Our world is made of information that competes for our attention. What is needed? What is not? We cannot interact with our everyday
life in the same way we interact with a desktop computer. The terms calm computing and calm technology were coined in 1995 by PARC
Researchers Mark Weiser and John Seely Brown in reaction to the increasing complexities that information technologies were creating.
Calm technology describes a state of technological maturity where a user’s primary task is not computing, but being human. The idea
behind Calm Technology is to have smarter people, not things. Technology shouldn’t require all of our attention, just some of it,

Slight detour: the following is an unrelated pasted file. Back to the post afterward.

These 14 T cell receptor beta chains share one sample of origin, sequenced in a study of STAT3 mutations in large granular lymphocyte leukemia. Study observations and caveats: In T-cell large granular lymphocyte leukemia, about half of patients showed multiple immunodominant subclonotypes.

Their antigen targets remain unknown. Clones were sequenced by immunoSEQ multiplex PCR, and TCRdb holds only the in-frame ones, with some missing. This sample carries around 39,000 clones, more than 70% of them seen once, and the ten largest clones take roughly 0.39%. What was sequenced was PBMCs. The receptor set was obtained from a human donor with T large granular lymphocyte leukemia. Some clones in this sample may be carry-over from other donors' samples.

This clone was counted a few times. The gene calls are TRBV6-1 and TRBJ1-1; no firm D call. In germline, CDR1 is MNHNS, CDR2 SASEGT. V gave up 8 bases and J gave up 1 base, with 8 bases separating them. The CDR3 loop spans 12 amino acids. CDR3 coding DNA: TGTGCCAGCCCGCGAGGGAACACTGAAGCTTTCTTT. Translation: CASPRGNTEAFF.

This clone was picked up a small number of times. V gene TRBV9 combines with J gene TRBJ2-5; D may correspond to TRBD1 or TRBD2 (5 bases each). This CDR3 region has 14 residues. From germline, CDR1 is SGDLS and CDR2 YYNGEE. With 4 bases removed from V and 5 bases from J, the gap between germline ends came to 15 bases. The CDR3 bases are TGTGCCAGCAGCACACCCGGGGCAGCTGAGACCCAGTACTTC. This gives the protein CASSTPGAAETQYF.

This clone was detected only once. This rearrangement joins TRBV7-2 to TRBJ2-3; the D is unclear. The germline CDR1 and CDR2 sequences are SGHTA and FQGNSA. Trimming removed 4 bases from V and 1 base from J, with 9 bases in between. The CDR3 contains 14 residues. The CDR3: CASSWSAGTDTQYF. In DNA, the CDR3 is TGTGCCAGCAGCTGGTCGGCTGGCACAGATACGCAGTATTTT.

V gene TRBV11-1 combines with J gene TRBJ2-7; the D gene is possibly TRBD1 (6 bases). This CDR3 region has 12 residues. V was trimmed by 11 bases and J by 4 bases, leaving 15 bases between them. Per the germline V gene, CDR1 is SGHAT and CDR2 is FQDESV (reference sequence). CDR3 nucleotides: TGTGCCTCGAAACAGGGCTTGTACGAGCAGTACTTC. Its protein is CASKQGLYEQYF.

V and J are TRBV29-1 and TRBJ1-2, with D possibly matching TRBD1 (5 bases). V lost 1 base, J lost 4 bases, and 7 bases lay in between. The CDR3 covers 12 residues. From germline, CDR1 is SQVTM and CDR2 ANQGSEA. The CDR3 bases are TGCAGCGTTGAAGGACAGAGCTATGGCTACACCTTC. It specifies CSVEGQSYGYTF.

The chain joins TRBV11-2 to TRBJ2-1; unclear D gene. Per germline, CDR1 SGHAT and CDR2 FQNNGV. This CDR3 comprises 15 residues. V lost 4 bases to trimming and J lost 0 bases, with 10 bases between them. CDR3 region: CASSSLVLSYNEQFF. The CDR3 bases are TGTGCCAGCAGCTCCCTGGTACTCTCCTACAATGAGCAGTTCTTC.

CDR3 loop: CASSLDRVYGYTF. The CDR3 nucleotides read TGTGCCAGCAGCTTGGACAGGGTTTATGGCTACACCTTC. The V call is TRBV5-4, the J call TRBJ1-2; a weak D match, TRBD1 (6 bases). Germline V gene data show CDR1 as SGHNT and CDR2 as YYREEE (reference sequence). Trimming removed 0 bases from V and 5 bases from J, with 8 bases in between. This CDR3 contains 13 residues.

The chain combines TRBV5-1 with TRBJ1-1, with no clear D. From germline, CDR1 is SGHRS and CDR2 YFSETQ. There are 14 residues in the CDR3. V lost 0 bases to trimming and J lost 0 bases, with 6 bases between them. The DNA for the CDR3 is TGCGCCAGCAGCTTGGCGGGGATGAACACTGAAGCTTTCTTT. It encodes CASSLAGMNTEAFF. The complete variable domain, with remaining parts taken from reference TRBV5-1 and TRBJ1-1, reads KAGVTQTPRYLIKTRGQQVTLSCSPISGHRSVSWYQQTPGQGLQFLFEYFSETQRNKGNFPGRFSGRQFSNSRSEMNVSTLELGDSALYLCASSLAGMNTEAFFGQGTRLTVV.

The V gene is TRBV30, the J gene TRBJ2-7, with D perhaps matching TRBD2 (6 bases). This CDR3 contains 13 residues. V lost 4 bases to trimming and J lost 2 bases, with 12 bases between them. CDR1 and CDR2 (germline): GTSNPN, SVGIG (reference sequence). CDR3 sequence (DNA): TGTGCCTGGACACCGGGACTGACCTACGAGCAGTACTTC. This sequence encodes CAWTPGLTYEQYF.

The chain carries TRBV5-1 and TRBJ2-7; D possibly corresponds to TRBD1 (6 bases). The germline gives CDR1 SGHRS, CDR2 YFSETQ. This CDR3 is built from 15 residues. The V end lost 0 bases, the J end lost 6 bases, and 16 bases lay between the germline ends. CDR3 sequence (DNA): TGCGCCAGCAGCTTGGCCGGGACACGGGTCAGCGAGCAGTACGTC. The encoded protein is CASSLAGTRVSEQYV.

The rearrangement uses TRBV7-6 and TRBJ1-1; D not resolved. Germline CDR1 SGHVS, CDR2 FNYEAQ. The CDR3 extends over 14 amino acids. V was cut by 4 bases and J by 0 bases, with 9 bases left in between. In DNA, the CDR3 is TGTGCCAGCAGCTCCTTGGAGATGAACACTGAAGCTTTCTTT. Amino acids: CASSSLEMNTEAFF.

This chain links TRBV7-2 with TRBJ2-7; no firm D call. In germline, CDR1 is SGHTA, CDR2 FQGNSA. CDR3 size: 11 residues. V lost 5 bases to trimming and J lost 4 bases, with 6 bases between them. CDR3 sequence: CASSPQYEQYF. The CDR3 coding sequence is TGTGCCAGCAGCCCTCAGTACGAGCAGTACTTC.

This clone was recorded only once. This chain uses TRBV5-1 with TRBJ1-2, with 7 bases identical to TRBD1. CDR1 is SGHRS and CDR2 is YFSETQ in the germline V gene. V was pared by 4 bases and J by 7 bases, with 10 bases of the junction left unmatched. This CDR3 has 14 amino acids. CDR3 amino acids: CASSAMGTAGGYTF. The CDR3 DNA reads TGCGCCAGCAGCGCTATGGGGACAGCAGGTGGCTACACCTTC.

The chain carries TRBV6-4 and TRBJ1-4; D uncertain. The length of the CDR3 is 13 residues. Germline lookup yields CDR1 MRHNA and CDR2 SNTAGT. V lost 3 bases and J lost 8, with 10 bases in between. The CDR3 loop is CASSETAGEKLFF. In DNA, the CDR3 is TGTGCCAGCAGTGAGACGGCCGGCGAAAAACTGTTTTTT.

and only when necessary.
How can our devices take advantage of location, proximity and haptics to help improve our lives instead of get in the way? How can designers make apps “ambient” while respecting privacy and security? This talk will cover how to use principles of Calm Technology to design the next generation of connected devices. We’ll look at notification styles, compressing information into other senses, and designing for the least amount of cognitive overhead. Here's the Amazon link for the book: Calm Technology: Principles and Patterns for Non-Intrusive Design